Freedom in Entangled Worlds

West Papua and the Architecture of Global Power

Freedom in Entangled Worlds

Book Pages: 328 Illustrations: 52 photographs, 4 maps Published: March 2012

Author: Eben Kirksey

Activism, Anthropology > Cultural Anthropology, Australia/New Zealand/Oceania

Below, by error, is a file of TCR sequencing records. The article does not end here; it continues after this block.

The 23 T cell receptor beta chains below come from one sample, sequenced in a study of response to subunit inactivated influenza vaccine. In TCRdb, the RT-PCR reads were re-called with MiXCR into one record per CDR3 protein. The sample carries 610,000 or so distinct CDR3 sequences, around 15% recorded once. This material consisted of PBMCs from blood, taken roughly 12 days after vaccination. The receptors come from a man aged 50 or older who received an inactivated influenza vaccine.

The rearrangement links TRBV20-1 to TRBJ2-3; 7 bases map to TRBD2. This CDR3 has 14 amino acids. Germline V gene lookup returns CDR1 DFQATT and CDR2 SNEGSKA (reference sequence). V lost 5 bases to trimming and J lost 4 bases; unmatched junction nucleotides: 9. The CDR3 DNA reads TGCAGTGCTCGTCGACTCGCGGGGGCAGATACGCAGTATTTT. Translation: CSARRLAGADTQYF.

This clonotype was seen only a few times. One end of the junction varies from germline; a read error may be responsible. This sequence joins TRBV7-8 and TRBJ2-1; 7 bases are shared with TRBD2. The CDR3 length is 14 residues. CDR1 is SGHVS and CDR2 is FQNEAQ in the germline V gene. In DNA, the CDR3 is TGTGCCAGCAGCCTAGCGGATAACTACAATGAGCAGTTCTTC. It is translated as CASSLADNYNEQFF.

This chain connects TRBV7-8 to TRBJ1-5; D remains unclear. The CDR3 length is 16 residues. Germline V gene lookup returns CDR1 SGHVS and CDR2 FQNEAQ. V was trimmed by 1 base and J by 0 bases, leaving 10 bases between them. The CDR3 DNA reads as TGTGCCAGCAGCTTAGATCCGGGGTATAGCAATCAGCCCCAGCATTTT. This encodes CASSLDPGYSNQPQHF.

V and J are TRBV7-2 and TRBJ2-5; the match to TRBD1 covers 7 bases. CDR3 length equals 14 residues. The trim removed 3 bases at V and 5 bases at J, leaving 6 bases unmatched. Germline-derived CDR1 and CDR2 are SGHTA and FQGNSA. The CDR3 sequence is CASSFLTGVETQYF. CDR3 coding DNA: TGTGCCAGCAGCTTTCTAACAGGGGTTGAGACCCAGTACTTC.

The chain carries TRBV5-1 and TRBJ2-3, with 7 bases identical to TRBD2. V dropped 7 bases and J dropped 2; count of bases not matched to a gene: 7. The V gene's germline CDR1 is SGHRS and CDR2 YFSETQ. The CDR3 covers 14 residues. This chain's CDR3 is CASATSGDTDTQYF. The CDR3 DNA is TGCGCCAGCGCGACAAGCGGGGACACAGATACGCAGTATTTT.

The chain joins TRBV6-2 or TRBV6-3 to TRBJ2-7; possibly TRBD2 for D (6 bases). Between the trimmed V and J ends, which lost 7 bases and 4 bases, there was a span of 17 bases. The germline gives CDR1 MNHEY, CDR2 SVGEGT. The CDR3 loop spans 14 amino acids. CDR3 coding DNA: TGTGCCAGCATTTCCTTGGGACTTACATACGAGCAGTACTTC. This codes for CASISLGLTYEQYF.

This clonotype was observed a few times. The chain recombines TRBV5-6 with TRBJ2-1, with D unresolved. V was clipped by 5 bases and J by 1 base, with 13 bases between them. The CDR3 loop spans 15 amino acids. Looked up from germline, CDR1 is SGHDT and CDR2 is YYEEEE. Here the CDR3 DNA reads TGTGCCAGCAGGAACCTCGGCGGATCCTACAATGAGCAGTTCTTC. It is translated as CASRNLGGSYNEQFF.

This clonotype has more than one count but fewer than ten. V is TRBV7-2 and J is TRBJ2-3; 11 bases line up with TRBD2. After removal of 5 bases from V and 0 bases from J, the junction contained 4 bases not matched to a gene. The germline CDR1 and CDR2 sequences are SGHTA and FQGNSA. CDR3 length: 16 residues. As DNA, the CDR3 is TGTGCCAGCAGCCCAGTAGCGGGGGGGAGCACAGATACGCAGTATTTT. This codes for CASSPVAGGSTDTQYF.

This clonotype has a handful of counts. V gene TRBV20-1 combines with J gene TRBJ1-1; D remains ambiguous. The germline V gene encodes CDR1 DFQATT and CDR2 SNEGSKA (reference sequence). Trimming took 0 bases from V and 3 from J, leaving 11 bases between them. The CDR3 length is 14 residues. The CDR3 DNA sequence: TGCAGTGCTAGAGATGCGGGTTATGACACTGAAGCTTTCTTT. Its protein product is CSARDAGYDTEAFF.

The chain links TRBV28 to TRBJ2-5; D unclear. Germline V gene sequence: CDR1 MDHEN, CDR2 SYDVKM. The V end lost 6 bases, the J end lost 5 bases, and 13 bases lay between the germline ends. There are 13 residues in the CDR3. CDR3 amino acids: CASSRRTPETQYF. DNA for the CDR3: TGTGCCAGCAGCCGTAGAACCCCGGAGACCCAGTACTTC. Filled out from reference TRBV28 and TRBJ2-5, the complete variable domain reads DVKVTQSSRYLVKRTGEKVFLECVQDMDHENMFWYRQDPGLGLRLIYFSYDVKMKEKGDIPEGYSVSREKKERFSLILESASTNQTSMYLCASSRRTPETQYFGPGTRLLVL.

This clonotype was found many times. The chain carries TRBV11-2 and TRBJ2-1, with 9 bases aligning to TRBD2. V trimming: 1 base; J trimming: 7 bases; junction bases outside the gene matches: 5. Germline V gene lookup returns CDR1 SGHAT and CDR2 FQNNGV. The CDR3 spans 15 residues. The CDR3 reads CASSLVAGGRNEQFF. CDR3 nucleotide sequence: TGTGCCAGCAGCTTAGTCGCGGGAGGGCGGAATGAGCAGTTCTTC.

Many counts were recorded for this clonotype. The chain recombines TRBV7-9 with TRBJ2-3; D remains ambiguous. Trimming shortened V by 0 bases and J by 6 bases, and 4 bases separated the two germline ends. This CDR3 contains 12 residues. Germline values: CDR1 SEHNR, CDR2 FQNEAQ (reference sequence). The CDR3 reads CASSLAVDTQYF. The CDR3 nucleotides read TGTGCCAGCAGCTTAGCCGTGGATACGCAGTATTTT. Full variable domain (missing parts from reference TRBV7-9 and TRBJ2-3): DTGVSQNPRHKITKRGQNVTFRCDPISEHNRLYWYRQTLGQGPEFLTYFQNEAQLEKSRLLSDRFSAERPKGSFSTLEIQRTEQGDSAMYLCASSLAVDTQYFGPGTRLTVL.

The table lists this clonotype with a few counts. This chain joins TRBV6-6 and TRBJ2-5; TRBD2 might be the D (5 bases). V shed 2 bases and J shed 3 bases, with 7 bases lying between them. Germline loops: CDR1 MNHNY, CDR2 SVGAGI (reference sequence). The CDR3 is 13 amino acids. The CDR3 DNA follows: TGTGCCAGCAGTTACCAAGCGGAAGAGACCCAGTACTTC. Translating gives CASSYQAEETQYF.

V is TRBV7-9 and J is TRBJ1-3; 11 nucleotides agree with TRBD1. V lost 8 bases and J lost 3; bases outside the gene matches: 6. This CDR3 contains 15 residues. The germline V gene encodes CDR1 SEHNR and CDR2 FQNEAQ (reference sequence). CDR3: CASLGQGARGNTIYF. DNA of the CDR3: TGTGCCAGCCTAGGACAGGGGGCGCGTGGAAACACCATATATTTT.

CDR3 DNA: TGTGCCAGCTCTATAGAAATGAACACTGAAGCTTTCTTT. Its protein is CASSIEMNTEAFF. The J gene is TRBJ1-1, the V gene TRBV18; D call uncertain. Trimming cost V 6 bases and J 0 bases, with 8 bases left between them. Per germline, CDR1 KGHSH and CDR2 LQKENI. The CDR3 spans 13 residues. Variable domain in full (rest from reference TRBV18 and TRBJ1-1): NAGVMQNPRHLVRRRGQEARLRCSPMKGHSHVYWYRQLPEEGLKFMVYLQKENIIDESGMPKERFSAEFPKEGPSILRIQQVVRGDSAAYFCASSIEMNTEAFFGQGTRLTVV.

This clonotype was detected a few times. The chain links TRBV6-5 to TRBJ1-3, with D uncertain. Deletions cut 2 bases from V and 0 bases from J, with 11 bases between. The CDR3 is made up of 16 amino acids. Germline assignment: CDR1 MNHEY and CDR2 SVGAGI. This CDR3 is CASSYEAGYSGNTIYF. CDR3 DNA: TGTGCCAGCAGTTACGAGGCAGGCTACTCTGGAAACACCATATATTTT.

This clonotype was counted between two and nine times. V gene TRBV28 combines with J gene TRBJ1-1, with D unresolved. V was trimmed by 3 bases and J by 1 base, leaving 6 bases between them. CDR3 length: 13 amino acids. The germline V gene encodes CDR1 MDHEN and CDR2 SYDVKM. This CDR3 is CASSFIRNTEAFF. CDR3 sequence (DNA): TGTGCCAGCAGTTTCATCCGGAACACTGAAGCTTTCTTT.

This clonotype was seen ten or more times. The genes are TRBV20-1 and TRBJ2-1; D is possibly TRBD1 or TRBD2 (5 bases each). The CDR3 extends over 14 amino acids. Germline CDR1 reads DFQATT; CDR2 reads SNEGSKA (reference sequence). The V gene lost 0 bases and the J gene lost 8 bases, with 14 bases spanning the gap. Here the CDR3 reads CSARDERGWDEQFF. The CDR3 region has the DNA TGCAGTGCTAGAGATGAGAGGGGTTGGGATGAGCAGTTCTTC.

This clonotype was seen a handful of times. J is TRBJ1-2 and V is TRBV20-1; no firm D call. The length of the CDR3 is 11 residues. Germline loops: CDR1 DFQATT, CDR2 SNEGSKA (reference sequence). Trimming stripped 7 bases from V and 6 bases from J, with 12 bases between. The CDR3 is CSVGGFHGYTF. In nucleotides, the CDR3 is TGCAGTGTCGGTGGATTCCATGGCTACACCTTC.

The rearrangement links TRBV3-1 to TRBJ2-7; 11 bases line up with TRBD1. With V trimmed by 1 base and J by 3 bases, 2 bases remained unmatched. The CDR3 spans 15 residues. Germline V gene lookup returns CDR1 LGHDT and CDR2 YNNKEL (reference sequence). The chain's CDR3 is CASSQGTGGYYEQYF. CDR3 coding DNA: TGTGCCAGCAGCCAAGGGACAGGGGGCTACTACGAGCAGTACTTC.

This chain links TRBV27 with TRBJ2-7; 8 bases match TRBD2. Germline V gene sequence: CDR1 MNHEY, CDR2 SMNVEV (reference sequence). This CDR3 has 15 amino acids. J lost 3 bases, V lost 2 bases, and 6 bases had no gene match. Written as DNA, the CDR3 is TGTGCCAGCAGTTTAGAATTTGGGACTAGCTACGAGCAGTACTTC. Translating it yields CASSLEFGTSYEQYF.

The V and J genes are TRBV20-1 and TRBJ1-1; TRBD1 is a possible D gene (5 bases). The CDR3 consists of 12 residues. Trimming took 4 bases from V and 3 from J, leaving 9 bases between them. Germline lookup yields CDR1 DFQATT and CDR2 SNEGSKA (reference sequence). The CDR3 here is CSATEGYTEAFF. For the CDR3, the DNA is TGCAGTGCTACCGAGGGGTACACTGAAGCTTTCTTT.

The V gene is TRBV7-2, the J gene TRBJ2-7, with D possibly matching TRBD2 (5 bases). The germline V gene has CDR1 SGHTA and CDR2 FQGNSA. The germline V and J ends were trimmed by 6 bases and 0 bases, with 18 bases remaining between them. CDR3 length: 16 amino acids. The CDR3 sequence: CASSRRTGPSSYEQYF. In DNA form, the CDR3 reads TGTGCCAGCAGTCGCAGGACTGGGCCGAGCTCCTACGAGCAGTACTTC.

Eben Kirksey first went to West Papua, the Indonesian-controlled half of New Guinea, as an exchange student in 1998. His later study of West Papua's resistance to the Indonesian occupiers and the forces of globalization morphed as he discovered that collaboration, rather than resistance, was the primary strategy of this dynamic social movement. Accompanying indigenous activists to Washington, London, and the offices of the oil giant BP, Kirksey saw the revolutionaries' knack for getting inside institutions of power and building coalitions with unlikely allies, including many Indonesians. He discovered that the West Papuans' pragmatic activism was based on visions of dramatic transformations on coming horizons, of a future in which they would give away their natural resources in grand humanitarian gestures, rather than watch their homeland be drained of timber, gold, copper, and natural gas. During a lengthy, brutal occupation, West Papuans have harbored a messianic spirit and channeled it in surprising directions. Kirksey studied West Papua's movement for freedom while a broad-based popular uprising gained traction from 1998 until 2008. Blending ethnographic research with indigenous parables, historical accounts, and narratives of his own experiences, he argues that seeking freedom in entangled worlds requires negotiating complex interdependencies.